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Americans with Disabilities Act

Overview of the Americans with Disabilities Act of 1990. It is designed to "remove work place barriers to an individual with a handicap."

The Americans with Disabilities Act (ADA) is designed to "remove work place barriers to an individual with a handicap." It prohibits employers "from discriminating against qualified individuals because of disability in all aspects of employment." According to the ADA, an individual is "disabled" if he or she meets at least one of the following tests:

(1) Physical or mental impairment that substantially limits one or more of his/her major life activities;

(2) Record of such an impairment;

(3) Regarded as having such an impairment.

The ADA makes it illegal for employers in all businesses with 15 or more employees to discriminate against the handicapped. Indiana has a companion Hoosiers with Disabilities Act (enacted in 1992) applicable to employers with 6 or more employees.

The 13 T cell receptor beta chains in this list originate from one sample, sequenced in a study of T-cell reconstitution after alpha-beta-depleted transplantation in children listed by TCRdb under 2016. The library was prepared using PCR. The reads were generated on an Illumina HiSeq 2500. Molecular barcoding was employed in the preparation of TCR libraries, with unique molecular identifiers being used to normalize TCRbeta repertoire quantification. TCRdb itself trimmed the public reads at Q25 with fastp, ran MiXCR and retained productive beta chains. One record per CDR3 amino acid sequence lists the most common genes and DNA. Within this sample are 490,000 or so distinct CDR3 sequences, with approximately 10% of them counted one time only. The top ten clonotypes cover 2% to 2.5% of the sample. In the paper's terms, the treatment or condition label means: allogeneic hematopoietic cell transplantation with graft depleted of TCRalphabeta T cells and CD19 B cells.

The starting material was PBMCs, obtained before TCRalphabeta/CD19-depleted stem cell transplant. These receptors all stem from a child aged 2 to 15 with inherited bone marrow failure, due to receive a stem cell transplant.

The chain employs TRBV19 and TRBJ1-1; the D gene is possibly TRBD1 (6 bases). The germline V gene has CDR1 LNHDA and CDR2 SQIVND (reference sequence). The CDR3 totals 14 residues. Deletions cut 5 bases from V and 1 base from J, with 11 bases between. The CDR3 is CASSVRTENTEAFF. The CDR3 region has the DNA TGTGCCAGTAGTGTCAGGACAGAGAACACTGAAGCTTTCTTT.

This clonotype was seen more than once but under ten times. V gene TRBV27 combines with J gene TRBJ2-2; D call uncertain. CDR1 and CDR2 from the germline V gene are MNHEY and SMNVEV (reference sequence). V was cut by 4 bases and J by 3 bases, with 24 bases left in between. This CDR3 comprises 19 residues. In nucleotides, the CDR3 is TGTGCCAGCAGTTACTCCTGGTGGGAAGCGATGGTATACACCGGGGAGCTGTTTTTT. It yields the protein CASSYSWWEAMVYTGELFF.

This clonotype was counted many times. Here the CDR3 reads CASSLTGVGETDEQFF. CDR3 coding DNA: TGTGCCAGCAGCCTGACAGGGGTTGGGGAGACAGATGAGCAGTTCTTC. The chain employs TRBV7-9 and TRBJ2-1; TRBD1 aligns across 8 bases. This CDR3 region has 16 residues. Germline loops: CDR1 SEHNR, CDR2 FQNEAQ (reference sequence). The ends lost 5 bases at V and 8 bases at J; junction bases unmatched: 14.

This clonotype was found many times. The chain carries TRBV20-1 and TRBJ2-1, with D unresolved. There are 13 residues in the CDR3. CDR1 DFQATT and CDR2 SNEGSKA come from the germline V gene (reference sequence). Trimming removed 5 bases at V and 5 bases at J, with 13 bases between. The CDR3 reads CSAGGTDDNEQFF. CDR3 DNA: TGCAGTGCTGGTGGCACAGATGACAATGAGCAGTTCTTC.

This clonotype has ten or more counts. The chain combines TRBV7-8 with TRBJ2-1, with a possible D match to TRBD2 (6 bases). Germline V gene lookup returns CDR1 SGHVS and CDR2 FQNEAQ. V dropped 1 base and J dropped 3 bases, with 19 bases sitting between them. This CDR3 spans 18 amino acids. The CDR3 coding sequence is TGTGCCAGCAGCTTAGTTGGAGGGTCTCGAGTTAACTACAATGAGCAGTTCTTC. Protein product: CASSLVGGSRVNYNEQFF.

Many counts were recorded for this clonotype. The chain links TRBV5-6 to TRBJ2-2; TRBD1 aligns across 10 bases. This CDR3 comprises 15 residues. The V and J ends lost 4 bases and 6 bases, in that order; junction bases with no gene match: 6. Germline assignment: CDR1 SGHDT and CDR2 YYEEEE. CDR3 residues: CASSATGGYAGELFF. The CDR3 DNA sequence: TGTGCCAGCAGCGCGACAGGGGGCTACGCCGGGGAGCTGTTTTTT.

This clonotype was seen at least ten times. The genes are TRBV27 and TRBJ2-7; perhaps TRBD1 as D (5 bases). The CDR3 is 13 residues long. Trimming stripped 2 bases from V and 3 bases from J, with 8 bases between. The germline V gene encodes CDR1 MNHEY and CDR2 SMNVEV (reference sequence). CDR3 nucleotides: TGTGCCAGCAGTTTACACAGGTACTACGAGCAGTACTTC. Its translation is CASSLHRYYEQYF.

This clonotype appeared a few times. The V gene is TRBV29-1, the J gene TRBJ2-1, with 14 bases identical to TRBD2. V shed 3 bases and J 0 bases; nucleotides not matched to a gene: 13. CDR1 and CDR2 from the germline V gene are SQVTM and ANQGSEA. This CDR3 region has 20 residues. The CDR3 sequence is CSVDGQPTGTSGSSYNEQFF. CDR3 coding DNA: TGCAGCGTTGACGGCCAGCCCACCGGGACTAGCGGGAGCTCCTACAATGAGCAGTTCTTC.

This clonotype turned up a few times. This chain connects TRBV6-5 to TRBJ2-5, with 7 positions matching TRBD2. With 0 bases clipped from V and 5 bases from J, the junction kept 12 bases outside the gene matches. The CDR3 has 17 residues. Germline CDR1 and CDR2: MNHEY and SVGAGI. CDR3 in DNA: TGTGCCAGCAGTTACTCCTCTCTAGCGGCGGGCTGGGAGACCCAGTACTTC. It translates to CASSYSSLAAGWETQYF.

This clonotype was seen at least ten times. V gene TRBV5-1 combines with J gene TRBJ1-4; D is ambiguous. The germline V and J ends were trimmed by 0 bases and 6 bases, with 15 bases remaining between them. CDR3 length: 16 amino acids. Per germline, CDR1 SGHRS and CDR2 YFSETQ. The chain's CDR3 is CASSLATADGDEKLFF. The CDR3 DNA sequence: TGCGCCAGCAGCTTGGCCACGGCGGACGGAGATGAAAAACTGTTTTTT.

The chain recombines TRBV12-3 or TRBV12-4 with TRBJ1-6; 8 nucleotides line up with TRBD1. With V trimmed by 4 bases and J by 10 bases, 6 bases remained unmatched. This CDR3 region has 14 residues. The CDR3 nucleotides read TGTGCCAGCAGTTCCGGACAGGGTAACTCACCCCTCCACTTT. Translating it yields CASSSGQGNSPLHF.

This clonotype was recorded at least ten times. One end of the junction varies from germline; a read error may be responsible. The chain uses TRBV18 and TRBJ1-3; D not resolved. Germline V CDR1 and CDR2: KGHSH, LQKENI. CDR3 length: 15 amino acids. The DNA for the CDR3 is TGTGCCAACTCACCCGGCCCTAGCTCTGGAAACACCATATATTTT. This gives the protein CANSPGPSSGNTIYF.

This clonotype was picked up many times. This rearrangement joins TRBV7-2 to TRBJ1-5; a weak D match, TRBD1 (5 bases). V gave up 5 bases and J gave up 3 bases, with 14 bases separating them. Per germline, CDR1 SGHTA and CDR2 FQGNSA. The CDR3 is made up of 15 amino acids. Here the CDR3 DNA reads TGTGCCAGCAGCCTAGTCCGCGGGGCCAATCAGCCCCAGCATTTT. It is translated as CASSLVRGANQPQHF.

In order to avoid discrimination, a business may have to make changes in the duties involved in a job, the layout of workstations, or equipment modification. Employers may also have to alter their application process, hiring procedures, wages, and benefits calculations. Medical examinations are highly regulated so as not to discriminate against the handicapped.

The ADA is generally considered far more global in its protection of the handicapped than state Second Injury Funds (SIFs). About 17 states have eliminated their SIFs.

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The material in this document has been prepared and shared for informational purposes only and should not be relied upon as legal advice on any particular situation.